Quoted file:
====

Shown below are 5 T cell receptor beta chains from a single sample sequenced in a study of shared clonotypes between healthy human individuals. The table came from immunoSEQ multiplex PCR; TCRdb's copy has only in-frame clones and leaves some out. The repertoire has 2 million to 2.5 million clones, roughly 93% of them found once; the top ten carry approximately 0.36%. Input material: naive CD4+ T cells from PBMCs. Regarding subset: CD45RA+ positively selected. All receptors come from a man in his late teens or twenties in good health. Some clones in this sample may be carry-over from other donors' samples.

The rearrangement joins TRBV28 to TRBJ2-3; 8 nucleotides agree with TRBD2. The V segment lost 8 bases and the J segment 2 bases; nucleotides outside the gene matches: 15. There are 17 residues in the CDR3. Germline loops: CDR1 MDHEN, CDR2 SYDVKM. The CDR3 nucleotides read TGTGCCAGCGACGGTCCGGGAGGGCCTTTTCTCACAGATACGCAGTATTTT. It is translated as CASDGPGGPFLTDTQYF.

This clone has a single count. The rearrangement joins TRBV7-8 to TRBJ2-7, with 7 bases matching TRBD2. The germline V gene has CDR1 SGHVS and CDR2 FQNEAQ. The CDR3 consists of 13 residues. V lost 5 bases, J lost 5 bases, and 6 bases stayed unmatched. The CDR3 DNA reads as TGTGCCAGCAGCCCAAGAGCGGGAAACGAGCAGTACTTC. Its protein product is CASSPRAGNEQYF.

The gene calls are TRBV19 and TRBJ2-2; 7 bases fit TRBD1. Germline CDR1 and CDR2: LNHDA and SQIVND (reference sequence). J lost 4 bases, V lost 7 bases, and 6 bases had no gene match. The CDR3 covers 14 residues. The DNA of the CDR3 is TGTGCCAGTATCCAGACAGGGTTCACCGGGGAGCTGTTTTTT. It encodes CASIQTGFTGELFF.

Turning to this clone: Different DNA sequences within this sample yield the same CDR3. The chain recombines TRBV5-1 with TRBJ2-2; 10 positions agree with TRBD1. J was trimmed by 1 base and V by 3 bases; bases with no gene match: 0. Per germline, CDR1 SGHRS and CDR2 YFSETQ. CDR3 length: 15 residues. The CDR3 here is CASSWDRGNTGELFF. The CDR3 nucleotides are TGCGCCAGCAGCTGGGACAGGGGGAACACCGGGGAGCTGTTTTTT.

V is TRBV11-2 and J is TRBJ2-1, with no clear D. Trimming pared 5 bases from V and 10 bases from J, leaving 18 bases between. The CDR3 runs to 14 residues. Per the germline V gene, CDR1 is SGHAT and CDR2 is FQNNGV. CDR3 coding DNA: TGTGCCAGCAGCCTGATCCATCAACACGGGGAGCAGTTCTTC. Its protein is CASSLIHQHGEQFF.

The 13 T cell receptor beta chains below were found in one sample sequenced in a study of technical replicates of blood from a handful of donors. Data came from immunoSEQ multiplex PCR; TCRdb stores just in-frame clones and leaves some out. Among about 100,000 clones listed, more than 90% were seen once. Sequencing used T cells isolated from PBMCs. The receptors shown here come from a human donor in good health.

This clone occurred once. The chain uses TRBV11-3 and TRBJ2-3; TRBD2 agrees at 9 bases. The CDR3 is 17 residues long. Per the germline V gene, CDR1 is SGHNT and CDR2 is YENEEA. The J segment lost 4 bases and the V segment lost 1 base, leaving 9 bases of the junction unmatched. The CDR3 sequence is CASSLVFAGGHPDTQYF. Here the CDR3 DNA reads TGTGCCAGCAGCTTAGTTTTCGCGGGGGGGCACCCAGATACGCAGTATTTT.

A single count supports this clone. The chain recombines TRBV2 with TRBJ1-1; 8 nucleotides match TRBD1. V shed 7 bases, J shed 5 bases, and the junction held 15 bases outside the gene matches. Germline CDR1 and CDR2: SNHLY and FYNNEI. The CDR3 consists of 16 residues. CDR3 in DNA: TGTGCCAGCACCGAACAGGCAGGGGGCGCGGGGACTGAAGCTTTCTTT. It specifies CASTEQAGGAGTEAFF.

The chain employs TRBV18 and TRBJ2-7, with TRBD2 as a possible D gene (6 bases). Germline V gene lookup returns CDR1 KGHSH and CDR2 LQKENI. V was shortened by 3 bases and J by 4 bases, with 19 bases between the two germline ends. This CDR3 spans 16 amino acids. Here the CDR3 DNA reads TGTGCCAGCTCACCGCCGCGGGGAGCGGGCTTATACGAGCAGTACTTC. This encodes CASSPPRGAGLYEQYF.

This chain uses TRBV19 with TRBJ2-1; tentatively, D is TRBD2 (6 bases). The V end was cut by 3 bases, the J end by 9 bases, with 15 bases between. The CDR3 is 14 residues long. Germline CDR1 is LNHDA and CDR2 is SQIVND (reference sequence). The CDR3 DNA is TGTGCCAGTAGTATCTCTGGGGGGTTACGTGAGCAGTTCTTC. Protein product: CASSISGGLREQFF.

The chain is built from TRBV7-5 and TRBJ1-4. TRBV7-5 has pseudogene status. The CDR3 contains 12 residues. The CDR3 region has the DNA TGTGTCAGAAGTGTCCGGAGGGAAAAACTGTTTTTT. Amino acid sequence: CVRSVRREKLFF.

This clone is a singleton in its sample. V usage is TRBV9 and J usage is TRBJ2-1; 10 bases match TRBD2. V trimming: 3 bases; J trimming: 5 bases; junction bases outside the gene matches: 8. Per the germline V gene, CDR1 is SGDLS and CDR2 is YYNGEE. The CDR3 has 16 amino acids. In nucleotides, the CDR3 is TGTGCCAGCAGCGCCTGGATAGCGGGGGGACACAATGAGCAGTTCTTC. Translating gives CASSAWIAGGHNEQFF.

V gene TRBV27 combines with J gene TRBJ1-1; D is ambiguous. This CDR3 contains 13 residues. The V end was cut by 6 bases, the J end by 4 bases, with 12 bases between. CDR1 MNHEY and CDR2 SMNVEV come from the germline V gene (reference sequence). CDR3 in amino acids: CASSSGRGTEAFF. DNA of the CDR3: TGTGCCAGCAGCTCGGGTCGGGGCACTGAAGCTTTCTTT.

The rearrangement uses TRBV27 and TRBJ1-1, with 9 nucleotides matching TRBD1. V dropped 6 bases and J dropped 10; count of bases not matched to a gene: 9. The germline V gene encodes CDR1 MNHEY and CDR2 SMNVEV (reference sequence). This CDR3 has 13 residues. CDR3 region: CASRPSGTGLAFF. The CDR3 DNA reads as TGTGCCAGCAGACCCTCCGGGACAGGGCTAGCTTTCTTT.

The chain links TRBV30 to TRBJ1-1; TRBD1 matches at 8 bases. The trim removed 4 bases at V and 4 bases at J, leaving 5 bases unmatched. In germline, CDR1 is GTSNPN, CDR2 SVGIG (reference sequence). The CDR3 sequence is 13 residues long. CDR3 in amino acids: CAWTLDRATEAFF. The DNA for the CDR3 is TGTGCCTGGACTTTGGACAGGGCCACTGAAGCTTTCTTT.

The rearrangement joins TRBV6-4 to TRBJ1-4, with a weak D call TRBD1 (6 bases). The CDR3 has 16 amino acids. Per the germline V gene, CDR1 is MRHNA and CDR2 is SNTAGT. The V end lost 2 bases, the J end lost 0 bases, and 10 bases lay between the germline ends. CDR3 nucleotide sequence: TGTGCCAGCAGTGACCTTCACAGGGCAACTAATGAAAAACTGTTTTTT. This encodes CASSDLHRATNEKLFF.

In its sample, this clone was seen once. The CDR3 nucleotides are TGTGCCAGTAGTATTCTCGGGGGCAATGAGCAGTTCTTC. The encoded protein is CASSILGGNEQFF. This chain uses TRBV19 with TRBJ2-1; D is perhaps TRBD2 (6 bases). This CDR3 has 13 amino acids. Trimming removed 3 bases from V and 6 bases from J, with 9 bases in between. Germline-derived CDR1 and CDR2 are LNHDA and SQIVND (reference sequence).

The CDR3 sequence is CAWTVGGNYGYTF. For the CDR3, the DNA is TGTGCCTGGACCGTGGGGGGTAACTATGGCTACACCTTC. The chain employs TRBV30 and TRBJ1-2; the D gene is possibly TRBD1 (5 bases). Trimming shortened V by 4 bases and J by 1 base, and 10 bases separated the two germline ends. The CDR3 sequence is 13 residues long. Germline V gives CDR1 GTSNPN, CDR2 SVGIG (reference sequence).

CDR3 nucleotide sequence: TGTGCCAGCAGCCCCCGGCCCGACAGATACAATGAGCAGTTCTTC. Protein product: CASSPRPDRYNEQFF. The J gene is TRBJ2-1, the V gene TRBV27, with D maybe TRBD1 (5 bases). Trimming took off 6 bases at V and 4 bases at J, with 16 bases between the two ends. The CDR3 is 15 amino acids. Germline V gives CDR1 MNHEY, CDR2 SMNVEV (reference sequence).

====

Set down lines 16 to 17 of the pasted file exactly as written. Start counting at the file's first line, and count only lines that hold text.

The chain links TRBV30 to TRBJ1-1; TRBD1 matches at 8 bases. The trim removed 4 bases at V and 4 bases at J, leaving 5 bases unmatched. In germline, CDR1 is GTSNPN, CDR2 SVGIG (reference sequence). The CDR3 sequence is 13 residues long. CDR3 in amino acids: CAWTLDRATEAFF. The DNA for the CDR3 is TGTGCCTGGACTTTGGACAGGGCCACTGAAGCTTTCTTT.

The rearrangement joins TRBV6-4 to TRBJ1-4, with a weak D call TRBD1 (6 bases). The CDR3 has 16 amino acids. Per the germline V gene, CDR1 is MRHNA and CDR2 is SNTAGT. The V end lost 2 bases, the J end lost 0 bases, and 10 bases lay between the germline ends. CDR3 nucleotide sequence: TGTGCCAGCAGTGACCTTCACAGGGCAACTAATGAAAAACTGTTTTTT. This encodes CASSDLHRATNEKLFF.